(Caution: not for the softcore)

gnoll Alignment: AD&D employed a notorious form of psychometric profiling, the Alignment System, whereby every living thing’s personality could be summarised by a phrase like “Lawful Neutral” or “Chaotic Good”. The two axes of alignment dealt with reaction to authority and moral outlook: these were Gary Gygax’s only concession to the idea that characters should have a personality. Absurdly, each of the nine alignments had its own language which only similar people could understand – various glosses tried to explain this idea, settling on the notion that “alignment language” was sort of like body language. Bad people, in other words, smile less.

Hit Points: HP are now such an accepted part of computer gaming that it’s odd to remember how disliked the system was in the 80s roleplaying era. The problem in AD&D was that while a character’s hit points rose with experience, the capacity of weapons to do damage stayed pretty constant. The implications were that a higer-level mage wearing only a robe, for instance, could survive several maximum-damage blows with a broadsword which would immediately kill a lower-level character wearing full armour. This made it very difficult for the referee to actually describe what was happening in combat. “You are hit with a crossbow bolt. No ill effects though.” Again, exegeses of these rules were common: one idea was that only the last 10 or so ‘hit points’ were real, the rest represented a character’s luck gradually running out in a fight. (There was also another rule whereby your HP could go down to -10 before you actually died, or something. Nobody used it.)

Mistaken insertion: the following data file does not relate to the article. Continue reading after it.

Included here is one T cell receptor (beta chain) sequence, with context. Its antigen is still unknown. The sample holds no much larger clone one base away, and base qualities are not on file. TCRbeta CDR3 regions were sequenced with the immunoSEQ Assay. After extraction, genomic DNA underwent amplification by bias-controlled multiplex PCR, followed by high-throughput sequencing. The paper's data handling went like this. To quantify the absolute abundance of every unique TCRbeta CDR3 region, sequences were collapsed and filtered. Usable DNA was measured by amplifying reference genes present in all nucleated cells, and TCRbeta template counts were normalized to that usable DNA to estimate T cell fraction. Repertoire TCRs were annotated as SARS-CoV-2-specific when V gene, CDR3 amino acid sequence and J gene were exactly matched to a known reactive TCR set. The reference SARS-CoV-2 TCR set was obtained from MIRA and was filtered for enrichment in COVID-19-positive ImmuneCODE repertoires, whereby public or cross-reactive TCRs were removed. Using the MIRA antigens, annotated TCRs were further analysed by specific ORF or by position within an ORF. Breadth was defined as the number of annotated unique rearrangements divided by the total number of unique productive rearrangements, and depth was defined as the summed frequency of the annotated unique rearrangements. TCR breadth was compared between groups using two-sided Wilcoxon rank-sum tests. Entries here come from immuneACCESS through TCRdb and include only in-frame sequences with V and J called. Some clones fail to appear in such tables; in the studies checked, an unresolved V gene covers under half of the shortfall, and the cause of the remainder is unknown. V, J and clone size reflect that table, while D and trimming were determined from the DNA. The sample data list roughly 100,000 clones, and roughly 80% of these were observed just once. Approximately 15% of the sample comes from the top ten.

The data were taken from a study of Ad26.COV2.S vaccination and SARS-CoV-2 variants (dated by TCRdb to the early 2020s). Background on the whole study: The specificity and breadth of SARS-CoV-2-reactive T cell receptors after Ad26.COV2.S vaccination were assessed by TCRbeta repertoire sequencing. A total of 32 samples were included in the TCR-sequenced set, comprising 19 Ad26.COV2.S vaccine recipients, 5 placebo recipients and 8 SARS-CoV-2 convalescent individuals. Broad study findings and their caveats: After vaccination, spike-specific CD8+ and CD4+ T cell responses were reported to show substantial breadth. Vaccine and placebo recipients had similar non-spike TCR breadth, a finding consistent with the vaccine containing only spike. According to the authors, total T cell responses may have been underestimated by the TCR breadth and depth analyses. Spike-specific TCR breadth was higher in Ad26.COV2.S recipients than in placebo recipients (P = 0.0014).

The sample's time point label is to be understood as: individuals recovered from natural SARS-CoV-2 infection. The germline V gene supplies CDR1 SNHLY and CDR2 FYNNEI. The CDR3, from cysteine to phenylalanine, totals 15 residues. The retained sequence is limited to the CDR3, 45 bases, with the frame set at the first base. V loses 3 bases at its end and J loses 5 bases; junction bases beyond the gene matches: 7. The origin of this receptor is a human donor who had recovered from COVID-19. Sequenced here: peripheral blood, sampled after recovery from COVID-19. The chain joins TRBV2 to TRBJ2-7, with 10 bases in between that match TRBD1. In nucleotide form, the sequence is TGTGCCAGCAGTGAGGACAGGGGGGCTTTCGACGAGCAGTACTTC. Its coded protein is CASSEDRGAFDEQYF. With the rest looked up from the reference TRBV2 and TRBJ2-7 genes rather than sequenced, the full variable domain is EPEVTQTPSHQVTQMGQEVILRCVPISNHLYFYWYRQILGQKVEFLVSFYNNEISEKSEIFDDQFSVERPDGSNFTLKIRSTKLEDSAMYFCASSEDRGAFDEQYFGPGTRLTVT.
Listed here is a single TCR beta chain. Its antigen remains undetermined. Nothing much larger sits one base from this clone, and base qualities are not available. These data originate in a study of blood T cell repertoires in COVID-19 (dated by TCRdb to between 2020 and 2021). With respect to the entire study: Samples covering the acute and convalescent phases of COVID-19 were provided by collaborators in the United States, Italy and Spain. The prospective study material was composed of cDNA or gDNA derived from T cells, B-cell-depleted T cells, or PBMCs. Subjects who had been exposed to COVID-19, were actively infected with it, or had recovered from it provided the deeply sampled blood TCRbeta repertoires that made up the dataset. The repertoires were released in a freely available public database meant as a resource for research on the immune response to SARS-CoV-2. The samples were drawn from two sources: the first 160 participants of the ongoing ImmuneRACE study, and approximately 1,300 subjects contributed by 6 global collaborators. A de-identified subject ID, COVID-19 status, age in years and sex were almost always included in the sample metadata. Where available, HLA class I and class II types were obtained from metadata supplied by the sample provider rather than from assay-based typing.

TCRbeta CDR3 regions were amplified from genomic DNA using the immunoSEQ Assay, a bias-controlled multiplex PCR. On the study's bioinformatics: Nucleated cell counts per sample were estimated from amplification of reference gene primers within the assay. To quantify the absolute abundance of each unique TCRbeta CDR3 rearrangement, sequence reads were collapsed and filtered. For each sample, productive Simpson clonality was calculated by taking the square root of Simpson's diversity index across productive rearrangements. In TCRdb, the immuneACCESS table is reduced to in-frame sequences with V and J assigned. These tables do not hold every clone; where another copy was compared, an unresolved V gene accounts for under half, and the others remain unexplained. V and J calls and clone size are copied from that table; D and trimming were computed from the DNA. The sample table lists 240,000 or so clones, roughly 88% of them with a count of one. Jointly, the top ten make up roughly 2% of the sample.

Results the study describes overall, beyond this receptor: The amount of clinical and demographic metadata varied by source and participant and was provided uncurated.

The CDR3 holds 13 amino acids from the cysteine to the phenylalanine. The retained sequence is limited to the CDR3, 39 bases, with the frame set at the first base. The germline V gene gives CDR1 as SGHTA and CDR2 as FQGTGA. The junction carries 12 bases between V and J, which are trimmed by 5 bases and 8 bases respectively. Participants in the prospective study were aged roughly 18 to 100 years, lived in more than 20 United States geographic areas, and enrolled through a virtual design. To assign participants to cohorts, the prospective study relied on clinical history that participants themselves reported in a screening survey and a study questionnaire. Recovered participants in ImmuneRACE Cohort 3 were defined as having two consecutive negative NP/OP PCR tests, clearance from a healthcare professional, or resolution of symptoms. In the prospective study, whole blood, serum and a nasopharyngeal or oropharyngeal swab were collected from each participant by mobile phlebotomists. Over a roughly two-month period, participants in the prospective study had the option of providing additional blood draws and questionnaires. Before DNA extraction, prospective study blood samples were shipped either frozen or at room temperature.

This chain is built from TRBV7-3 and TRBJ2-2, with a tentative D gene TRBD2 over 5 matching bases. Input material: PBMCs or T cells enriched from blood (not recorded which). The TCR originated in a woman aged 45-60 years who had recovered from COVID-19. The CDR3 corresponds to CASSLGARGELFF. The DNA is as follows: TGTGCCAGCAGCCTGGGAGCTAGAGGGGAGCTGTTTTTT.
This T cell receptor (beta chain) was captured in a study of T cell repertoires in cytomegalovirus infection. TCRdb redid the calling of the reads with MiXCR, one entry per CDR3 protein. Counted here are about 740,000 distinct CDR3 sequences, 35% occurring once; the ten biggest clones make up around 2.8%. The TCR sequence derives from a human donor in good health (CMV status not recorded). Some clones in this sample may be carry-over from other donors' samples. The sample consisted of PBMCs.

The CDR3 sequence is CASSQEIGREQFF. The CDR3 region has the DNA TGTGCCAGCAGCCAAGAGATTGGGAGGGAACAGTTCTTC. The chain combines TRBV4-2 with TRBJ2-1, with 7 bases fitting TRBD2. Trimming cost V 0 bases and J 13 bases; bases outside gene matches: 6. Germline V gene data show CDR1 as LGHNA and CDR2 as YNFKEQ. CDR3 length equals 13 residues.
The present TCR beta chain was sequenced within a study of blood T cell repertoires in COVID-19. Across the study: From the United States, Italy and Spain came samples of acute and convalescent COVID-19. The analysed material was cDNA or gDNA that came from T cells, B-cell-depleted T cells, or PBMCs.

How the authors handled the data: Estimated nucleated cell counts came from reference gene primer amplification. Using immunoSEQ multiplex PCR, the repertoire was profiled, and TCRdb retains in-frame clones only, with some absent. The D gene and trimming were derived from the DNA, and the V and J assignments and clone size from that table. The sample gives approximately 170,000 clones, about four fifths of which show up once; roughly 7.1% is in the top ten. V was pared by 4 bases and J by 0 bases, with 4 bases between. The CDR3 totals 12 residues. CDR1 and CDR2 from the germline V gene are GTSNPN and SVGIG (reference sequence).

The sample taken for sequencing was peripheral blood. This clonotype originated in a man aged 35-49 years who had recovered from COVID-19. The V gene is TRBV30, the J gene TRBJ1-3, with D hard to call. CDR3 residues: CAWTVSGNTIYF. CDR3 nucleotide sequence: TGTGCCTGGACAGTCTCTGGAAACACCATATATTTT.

Economics: The unit of currency in AD&D was the gold piece. There were also silver pieces, worth 1/10 of a gold; copper pieces worth 1/10 of a silver, and platinum pieces. Worth 10 times a gold piece, you’d think? No. Five times. And then there was the electrum piece, worth half a gold piece. All these different coins were accepted without question anywhere in an AD&D world – who minted the coins, and how this oddly complex five-tiered system had evolved, and why the electrum piece even existed other than to show that Gary Gygax knew the word “electrum”… these questions were left to the individual referee’s discretion.

Greed Is Good: You could get experience points in two ways in AD&D. If you killed a monster, you got some XP. And you got 1 XP for every gold piece you found. I am pretty sure you had to find them – you couldn’t just bank them and grow powerful from the interest. But on the other hand it was also implied you had to actually get the things home, just seeing and planting a metaphorical flag on the treasure wasn’t enough. Why did having gold improve your fighting or magic skills? Don’t ask that. The general thinking was that the experience-for-gold trade-off represented a boost from completing a particular mission, and most adventures were designed to follow this logic, with the big pay-off at the end. The obvious solution – of just giving XP based on how well an adventure went – was forbidden by Gygax, though nearly every ref just ignored him.

Encumbrance: The gold-as-XP logic of the AD&D gameworld meant that characters would routinely be faced with the problem of getting several tons of cash from place to place. The rulebooks were quiet on the logistics of this, but did include an extensive ‘encumbrance system’ to simulate the effects of excess weight on movement and combat. Of all tables in the AD&D rules the Encumbrance Tables were the most widely ignored* – referees quickly worked out that even trying to take them seriously would render characters completely immobile.

*actually, no, the Armor Class Modifier Tables were the most ignored, but of them we need not speak.